image of cat

Bah buh bah bah bobbin’ is a song of discovery. Some songs feel like they are discovered as much as written. It’s almost like the song has always existed. As if, all the artist has to do is unfold a sheet of paper to read what’s on it. And why not, music is eternal and the universe is timeless.

There’s a unique feeling that comes with discovery. It feels like being yourself for the first time, again. That extraordinary feeling of being in the moment and witnessing the magic of everything. We’ve all experienced it before, but each time it feels new. Because it is.

Bah buh bah bah bobbin’ is a song for children. It celebrates the innocence and sense of discovery in a child’s love of life. It’s that sense of discovery that keeps life feeling new and wonderful. The song asks us to appreciate life and find new discoveries using music as much as lyrics.

Sheet music for Bah buh bah bah bobbin‘ will show it uses a confusing chord structure. This song has me a bit stumped about what key it is in. I would have thought the song to be in A Major, however, a heavy presence of F Major throughout leaves me feeling confused.


The song starts off with a heavily rhythmic verse in A Major, sliding in from C# to D, and bouncing on A. The lyrics are almost nonsensical, “I’ve been a bah buh bah bah bobbin…”. However, the sudden drop to F# Major is unexpected, and the lyric makes it personal “…since I met you.” A Major would typically have its root note (A) be the same note as the minor third of F#. This would make the F# a minor. However, the song forces the ear to recognize the b-flat of the F# Major instead, right after learning we were in A.

This half-step up from the root catches the ear and expects a resolution. Resolution will have to wait, as the song slides up another half-step to G Major. The music almost seems to be trying to make a musical point. As a listener I’m not sure where we are. My ear tries to hook onto the repeating sounds of the lyrics to look for understanding.


The staccato rhythms of the verse contrast the flowing open chords of the chorus. The chorus starts with open A Major and D Major chords that jangle in a way that sounds inappropriately happy, after the strange b-flat/A unification we were exposed to right at the start of the song. The voice sings C# (bouncing to E) and lands on D for the the lyrics, “You’ve got the bestest loving.” The chords repeat “You’ve gives the bestest hugging.” When the chords change to G and D, the voice sings D to A “I know every thing will be alright”. Now we have a jarring G# sliding to A, three times before climbing B and C# to be sure we are solidly back on track, in the key of A Major.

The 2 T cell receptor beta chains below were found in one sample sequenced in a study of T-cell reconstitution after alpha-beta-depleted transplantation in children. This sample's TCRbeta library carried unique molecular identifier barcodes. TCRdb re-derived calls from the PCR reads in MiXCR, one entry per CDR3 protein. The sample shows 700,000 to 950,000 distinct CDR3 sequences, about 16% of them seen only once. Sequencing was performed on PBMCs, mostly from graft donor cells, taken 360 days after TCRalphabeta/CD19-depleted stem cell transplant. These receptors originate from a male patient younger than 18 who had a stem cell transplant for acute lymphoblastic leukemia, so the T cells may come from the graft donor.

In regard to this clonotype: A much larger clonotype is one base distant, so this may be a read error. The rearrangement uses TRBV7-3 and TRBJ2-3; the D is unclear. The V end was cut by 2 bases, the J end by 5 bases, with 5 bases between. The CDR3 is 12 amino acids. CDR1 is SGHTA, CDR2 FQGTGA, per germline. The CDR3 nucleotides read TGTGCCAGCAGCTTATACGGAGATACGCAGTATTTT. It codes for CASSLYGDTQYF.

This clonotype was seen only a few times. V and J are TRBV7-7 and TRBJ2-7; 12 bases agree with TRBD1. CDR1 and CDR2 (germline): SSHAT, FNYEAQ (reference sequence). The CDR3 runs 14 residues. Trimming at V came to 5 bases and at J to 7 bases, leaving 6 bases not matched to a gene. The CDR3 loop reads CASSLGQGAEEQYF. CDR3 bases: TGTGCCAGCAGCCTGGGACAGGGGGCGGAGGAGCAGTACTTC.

Instead of musical resolution the song Bah buh bah bah bobbin’ returns to the verse, repeating the lyrics, and driving that F# Major further into our brains. It wants to be resolved.


After the second verse comes the third part, what some people refer to as a bridge. And, I suppose in this song that’s what this third part does. The song has gone through the verse to chorus and back again with no answer about that F#. It’s time to embrace the F# and hope for a way to bring us back to the rest of the song so that it works musically to the ear. We take that leap of faith and make the dramatic key change to F# without any third. Still, the voice does not shy away from b-flat while the words sing, “Some people never see…”.

The guitar chords ascend to B, slides to A# and back to B, before diving into A and G# to settle back on the F# “…the sunny side of the blues”. These notes step all over the question of whether it’s F# Major or a minor. The music repeats with lyrics, “All they do is talk about all the many ways that they lose”. The strumming builds on the F#, then reveals the b-flat declaring we are using F# Major, which kind of feels like a key change. The lyrics, “But you are a step apart…” has the music rise to G Major, another key change. When the lyrics sing, “You can’t wait to start each day and play” the key changes again to land back on A.

Return to Chorus

We find we are back at the chorus, this time with a feeling of being uplifted. It’s the same chorus as before, but whereas earlier it felt almost bland, this time it feels aspirational. The music forces the ear to reconsider the entire context of chords, and the lyrics as well. This time we know the words, yet it sounds like hearing them anew, like a child’s perspective, like a new view on life.

A New View On Life

That’s something I really appreciate about art. Seeing things in a new way. The change of perspective evident within a work. A transformation made accessible to the audience, should they wish to receive it. Bah buh bah bah bobbin’ utilizes key changes to create an emotional sense of transformation, by building on tensions and seeking common connections (notes), even if different emotionally.

A sense of transformation can feel unique and awe inspiring. Perhaps the same feeling a child might have. With this new perspective the lyrics carry on cheerfully to the end of the song, returning to the verse, where the singer exclaims how happy they are now that you are here.